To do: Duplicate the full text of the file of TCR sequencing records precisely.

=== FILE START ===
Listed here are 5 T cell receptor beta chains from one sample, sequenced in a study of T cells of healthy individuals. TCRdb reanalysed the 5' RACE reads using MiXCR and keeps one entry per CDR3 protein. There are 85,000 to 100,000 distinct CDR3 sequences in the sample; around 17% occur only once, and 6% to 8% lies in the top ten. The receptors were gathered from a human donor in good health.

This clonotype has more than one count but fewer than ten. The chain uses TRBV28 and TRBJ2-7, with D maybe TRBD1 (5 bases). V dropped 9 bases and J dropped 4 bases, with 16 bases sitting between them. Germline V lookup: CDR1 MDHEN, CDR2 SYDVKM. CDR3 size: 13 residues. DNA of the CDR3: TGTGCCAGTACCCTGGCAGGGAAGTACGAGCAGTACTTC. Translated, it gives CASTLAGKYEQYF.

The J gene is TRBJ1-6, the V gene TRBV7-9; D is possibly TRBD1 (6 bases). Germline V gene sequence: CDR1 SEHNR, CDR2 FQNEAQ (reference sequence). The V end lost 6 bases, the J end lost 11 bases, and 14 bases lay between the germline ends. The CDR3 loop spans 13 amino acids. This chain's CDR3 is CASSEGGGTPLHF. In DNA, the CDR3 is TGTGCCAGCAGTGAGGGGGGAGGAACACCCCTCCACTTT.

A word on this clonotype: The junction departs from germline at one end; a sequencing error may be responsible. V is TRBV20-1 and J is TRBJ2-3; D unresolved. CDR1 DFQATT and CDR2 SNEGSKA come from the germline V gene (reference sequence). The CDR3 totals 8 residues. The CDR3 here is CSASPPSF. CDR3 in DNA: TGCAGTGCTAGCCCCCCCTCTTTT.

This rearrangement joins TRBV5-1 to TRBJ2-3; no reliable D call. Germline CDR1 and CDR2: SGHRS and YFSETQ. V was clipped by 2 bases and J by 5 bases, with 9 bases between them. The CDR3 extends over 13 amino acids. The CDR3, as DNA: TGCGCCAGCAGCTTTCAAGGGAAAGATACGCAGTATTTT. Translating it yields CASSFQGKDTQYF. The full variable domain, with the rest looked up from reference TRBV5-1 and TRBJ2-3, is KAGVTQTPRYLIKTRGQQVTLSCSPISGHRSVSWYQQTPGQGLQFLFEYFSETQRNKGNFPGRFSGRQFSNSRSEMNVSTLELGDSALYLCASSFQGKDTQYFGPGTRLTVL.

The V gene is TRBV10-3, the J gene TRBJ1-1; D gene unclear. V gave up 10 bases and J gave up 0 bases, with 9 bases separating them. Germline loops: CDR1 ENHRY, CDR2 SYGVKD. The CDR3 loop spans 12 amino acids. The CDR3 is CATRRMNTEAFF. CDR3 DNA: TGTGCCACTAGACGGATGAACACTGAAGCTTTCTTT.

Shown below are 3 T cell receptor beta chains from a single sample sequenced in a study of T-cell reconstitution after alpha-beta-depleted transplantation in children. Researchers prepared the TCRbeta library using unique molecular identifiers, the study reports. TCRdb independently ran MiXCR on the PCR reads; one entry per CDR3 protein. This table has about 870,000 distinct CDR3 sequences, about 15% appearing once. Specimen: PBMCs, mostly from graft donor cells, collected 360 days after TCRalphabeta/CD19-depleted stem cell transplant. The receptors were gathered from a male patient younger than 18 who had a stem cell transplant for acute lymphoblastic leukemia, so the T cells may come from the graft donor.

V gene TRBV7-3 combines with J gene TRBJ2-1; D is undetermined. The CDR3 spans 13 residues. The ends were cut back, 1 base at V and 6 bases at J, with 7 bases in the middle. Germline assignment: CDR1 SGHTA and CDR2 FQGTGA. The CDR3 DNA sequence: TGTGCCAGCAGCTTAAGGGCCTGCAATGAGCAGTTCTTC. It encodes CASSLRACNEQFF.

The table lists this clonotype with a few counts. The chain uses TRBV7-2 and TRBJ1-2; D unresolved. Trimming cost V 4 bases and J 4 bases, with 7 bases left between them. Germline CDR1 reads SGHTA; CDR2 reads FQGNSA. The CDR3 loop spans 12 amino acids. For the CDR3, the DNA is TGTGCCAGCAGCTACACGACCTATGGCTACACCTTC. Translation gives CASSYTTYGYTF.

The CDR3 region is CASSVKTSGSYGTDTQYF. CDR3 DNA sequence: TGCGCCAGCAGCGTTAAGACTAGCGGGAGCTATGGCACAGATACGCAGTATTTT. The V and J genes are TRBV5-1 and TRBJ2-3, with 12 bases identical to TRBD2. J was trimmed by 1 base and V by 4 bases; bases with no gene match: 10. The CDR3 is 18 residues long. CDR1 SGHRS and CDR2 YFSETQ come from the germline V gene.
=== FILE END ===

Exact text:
Listed here are 5 T cell receptor beta chains from one sample, sequenced in a study of T cells of healthy individuals. TCRdb reanalysed the 5' RACE reads using MiXCR and keeps one entry per CDR3 protein. There are 85,000 to 100,000 distinct CDR3 sequences in the sample; around 17% occur only once, and 6% to 8% lies in the top ten. The receptors were gathered from a human donor in good health.

This clonotype has more than one count but fewer than ten. The chain uses TRBV28 and TRBJ2-7, with D maybe TRBD1 (5 bases). V dropped 9 bases and J dropped 4 bases, with 16 bases sitting between them. Germline V lookup: CDR1 MDHEN, CDR2 SYDVKM. CDR3 size: 13 residues. DNA of the CDR3: TGTGCCAGTACCCTGGCAGGGAAGTACGAGCAGTACTTC. Translated, it gives CASTLAGKYEQYF.

The J gene is TRBJ1-6, the V gene TRBV7-9; D is possibly TRBD1 (6 bases). Germline V gene sequence: CDR1 SEHNR, CDR2 FQNEAQ (reference sequence). The V end lost 6 bases, the J end lost 11 bases, and 14 bases lay between the germline ends. The CDR3 loop spans 13 amino acids. This chain's CDR3 is CASSEGGGTPLHF. In DNA, the CDR3 is TGTGCCAGCAGTGAGGGGGGAGGAACACCCCTCCACTTT.

A word on this clonotype: The junction departs from germline at one end; a sequencing error may be responsible. V is TRBV20-1 and J is TRBJ2-3; D unresolved. CDR1 DFQATT and CDR2 SNEGSKA come from the germline V gene (reference sequence). The CDR3 totals 8 residues. The CDR3 here is CSASPPSF. CDR3 in DNA: TGCAGTGCTAGCCCCCCCTCTTTT.

This rearrangement joins TRBV5-1 to TRBJ2-3; no reliable D call. Germline CDR1 and CDR2: SGHRS and YFSETQ. V was clipped by 2 bases and J by 5 bases, with 9 bases between them. The CDR3 extends over 13 amino acids. The CDR3, as DNA: TGCGCCAGCAGCTTTCAAGGGAAAGATACGCAGTATTTT. Translating it yields CASSFQGKDTQYF. The full variable domain, with the rest looked up from reference TRBV5-1 and TRBJ2-3, is KAGVTQTPRYLIKTRGQQVTLSCSPISGHRSVSWYQQTPGQGLQFLFEYFSETQRNKGNFPGRFSGRQFSNSRSEMNVSTLELGDSALYLCASSFQGKDTQYFGPGTRLTVL.

The V gene is TRBV10-3, the J gene TRBJ1-1; D gene unclear. V gave up 10 bases and J gave up 0 bases, with 9 bases separating them. Germline loops: CDR1 ENHRY, CDR2 SYGVKD. The CDR3 loop spans 12 amino acids. The CDR3 is CATRRMNTEAFF. CDR3 DNA: TGTGCCACTAGACGGATGAACACTGAAGCTTTCTTT.

Shown below are 3 T cell receptor beta chains from a single sample sequenced in a study of T-cell reconstitution after alpha-beta-depleted transplantation in children. Researchers prepared the TCRbeta library using unique molecular identifiers, the study reports. TCRdb independently ran MiXCR on the PCR reads; one entry per CDR3 protein. This table has about 870,000 distinct CDR3 sequences, about 15% appearing once. Specimen: PBMCs, mostly from graft donor cells, collected 360 days after TCRalphabeta/CD19-depleted stem cell transplant. The receptors were gathered from a male patient younger than 18 who had a stem cell transplant for acute lymphoblastic leukemia, so the T cells may come from the graft donor.

V gene TRBV7-3 combines with J gene TRBJ2-1; D is undetermined. The CDR3 spans 13 residues. The ends were cut back, 1 base at V and 6 bases at J, with 7 bases in the middle. Germline assignment: CDR1 SGHTA and CDR2 FQGTGA. The CDR3 DNA sequence: TGTGCCAGCAGCTTAAGGGCCTGCAATGAGCAGTTCTTC. It encodes CASSLRACNEQFF.

The table lists this clonotype with a few counts. The chain uses TRBV7-2 and TRBJ1-2; D unresolved. Trimming cost V 4 bases and J 4 bases, with 7 bases left between them. Germline CDR1 reads SGHTA; CDR2 reads FQGNSA. The CDR3 loop spans 12 amino acids. For the CDR3, the DNA is TGTGCCAGCAGCTACACGACCTATGGCTACACCTTC. Translation gives CASSYTTYGYTF.

The CDR3 region is CASSVKTSGSYGTDTQYF. CDR3 DNA sequence: TGCGCCAGCAGCGTTAAGACTAGCGGGAGCTATGGCACAGATACGCAGTATTTT. The V and J genes are TRBV5-1 and TRBJ2-3, with 12 bases identical to TRBD2. J was trimmed by 1 base and V by 4 bases; bases with no gene match: 10. The CDR3 is 18 residues long. CDR1 SGHRS and CDR2 YFSETQ come from the germline V gene.